Legislative Update and Reflection
There was no legislative sessions this week, giving us all a good chance to catch up and forge ahead. Staycations have their purpose.
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The week also provided a good opportunity for reflection. I referred a posting to my Facebook page on how the French have banned plastic for restaurant use. Some how, I’ve never quite understood how using a piece of plastic to eat a meal pays off in the long run. The meal lasts twenty minutes and the plastic lasts 200 years. That same kind of thing makes me crazy about packaging - my flavored drinks come wrapped in foil and packaged in plastic. The plastic is seldom recycled and well, the drink lasts two minutes. I often notice that packaging is in three layers - the layer it’s shipped in, the layer it’s packaged in, and the layer that contains it. Cereal, for example, comes in a bag, packaged in a box, and shipped in a larger box - however, cereal boxes are largely recyclable and thats a good thing. Who recycles a fork?
Why we allow styrofoam cups in the modern age is another of those things that perplexes me no end. For a cup of coffee we destroy the ozone layer?
Education is a state and community right and responsibility. Education is a state’s right issue. For me, education is a community development issue. In Maine, the role of the community is so important that we have a “local control” rule about adoption of educational mandates. Well, most of the time.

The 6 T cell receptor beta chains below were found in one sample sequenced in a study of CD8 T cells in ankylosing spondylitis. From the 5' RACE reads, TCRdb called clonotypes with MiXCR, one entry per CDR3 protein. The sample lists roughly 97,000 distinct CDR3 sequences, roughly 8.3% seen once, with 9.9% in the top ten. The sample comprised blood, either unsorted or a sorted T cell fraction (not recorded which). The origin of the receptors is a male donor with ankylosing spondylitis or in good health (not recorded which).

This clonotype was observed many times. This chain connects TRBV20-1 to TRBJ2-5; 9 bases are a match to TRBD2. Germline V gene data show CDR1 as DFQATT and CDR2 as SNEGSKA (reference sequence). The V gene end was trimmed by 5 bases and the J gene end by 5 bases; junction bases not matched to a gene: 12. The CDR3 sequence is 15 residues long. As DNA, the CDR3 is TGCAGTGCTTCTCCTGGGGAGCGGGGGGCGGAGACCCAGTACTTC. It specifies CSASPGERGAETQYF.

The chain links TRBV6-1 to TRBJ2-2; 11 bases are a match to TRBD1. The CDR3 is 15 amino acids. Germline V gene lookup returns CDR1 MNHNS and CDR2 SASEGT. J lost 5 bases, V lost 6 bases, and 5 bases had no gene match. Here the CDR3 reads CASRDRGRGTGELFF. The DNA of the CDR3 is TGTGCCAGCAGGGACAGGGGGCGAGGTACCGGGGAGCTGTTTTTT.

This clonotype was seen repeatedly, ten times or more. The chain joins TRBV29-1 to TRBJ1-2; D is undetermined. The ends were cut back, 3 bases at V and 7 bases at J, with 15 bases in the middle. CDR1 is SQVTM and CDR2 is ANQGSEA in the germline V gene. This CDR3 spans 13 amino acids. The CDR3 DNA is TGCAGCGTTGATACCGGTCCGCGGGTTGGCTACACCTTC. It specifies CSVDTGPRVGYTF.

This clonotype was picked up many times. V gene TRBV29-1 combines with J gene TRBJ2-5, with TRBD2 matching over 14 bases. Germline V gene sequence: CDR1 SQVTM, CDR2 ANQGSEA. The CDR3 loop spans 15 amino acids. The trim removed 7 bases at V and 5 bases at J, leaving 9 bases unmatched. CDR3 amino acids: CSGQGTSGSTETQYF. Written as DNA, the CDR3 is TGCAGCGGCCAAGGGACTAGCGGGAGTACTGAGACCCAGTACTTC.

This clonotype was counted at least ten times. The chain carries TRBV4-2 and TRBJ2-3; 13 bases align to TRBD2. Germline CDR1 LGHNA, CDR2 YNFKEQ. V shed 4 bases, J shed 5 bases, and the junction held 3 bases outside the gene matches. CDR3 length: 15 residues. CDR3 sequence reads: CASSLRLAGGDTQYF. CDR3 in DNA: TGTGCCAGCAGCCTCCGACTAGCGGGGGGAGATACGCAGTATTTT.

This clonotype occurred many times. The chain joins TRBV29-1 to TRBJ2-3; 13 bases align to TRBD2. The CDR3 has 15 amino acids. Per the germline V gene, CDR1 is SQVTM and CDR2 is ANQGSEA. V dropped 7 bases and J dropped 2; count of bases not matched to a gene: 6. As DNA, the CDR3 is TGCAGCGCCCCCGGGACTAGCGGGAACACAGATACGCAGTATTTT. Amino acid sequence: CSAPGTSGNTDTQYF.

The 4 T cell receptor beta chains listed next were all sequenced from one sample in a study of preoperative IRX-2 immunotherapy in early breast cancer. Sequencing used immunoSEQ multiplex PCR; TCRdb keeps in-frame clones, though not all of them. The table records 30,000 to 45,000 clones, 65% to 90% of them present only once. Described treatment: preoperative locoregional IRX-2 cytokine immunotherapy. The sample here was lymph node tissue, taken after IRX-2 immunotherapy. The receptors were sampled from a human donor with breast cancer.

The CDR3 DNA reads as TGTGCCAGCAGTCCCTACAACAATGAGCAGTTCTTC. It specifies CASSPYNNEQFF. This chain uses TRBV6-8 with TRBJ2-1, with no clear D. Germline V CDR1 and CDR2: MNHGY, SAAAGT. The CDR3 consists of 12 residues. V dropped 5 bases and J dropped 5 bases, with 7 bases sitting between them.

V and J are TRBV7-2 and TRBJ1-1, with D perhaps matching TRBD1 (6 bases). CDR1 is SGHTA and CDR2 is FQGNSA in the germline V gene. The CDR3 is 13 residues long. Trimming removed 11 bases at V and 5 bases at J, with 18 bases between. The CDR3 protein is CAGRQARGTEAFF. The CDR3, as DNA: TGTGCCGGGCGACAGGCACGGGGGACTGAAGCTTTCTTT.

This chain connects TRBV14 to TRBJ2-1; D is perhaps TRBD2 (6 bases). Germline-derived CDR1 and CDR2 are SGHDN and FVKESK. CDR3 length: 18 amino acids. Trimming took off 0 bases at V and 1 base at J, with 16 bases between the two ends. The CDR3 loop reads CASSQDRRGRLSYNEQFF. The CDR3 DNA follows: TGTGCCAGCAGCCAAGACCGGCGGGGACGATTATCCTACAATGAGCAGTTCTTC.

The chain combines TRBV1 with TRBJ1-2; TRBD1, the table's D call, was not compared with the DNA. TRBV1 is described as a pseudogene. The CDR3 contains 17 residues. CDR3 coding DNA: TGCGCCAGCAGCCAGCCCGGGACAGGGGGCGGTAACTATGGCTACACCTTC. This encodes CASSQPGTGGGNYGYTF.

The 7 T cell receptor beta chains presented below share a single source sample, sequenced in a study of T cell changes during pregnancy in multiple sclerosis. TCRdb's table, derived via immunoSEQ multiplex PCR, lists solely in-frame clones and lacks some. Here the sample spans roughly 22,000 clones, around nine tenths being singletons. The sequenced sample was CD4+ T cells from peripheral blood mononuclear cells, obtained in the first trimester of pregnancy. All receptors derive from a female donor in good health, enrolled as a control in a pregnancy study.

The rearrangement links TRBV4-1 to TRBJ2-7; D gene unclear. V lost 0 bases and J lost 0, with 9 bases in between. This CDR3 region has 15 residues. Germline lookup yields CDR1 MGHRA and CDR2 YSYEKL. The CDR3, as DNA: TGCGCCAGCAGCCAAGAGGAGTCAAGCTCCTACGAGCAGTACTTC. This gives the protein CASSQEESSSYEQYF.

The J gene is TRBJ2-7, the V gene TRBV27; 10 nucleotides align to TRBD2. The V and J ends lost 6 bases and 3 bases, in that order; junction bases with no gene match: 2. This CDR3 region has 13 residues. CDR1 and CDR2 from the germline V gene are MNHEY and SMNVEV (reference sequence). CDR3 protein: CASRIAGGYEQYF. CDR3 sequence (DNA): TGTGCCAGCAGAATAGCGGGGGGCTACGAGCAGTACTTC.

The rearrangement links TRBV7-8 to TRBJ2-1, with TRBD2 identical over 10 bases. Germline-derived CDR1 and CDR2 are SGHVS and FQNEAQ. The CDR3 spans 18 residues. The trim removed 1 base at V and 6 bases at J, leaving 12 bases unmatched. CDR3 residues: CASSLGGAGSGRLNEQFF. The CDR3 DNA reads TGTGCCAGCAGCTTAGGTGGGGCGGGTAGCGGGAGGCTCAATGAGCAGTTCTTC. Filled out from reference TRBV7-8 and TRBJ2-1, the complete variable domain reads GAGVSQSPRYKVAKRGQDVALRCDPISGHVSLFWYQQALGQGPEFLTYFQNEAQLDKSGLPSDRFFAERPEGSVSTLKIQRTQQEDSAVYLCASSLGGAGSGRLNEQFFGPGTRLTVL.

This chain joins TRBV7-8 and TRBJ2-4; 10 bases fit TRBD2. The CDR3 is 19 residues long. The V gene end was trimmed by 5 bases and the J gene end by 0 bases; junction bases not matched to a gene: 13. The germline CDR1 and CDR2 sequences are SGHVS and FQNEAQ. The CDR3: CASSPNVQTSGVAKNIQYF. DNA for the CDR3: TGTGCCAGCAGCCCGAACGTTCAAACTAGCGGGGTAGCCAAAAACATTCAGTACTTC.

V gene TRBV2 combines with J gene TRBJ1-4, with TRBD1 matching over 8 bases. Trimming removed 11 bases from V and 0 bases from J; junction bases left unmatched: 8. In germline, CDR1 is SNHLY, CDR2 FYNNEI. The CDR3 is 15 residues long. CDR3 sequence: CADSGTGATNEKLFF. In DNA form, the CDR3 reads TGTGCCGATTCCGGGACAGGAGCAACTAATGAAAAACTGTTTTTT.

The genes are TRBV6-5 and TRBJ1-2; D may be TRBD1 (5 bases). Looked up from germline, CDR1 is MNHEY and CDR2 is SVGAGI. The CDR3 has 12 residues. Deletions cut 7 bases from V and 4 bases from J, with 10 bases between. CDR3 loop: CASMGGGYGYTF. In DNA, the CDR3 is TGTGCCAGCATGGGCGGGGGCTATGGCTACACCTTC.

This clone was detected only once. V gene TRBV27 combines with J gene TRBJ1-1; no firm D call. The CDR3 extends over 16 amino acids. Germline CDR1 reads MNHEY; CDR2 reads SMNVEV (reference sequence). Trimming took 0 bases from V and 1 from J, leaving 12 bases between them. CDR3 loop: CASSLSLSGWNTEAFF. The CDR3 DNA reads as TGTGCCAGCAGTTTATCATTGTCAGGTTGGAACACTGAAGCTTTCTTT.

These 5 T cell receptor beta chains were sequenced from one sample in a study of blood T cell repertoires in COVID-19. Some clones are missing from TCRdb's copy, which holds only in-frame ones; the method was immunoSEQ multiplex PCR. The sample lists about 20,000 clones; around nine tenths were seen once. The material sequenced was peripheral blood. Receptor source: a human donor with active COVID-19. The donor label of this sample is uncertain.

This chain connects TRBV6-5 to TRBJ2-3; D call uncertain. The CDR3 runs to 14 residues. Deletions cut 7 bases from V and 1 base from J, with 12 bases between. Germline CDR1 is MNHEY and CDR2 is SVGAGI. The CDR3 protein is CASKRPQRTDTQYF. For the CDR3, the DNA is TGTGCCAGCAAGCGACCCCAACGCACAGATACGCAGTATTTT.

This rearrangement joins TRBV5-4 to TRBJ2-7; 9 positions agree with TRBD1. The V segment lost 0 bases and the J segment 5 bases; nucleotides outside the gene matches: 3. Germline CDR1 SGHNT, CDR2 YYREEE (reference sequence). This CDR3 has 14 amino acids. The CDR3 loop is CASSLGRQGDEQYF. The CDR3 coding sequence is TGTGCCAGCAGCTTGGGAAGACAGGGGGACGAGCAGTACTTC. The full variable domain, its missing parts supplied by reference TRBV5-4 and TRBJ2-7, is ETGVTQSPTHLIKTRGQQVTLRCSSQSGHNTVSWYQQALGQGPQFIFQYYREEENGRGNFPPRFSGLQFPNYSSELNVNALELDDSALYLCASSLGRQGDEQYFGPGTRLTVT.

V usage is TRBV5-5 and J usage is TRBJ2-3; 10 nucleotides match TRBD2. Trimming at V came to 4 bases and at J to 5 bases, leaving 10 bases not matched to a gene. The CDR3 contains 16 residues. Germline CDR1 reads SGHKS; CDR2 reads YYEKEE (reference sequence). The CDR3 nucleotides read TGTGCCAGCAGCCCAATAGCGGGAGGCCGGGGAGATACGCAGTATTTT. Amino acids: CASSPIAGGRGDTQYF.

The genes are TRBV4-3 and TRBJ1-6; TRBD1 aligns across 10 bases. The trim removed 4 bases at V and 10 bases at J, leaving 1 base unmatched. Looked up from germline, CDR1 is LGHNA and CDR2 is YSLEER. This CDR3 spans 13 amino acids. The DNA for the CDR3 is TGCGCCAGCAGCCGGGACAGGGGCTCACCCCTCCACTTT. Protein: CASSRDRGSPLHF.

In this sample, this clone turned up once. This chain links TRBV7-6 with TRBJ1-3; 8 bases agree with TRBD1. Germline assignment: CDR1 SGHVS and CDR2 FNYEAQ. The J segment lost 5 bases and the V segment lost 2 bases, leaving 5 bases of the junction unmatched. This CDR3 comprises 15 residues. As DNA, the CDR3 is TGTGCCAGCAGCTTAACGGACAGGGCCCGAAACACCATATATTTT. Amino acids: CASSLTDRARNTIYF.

Yes, we are about to turn all that on its head by directly granting families tuition which they can use to pick the school they choose. That sounds like great philosophy - choice is a good thing, or so we think. But like recycling plastic, we allow the near term convenience to determine the long term consequence. We too easily choose the expedient without regard to the important. We make our selfish choices and let everyone else face the consequences.
Of course, given a choice, every parent would choose the best school. But in that action, the community looses out and the parents loose out. In that scenario, no one has to have the conversation about why the local school is failing or what to do about it. The convenience of vouchers mitigates the responsibility of confrontation. In a failing school, the system can only get worse - or worse yet, those who are stuck get worse. Only those with the wherewithal can make the move, leaving those without the means - simply without recourse. Voucher systems allow, permit, and almost encourage civic desertion.
And the real loser in the long run is the community. A community that can not muster a school ceases to be a community - it looses its identity and its sense of purpose. Steal the children and rob the future.
As citizens who care for the community, and care for the community of the world, we need to be strong enough to question ourselves and others, and face that right and responsibility. Good conversation, good debate, and good compromise are the ways we make a better world.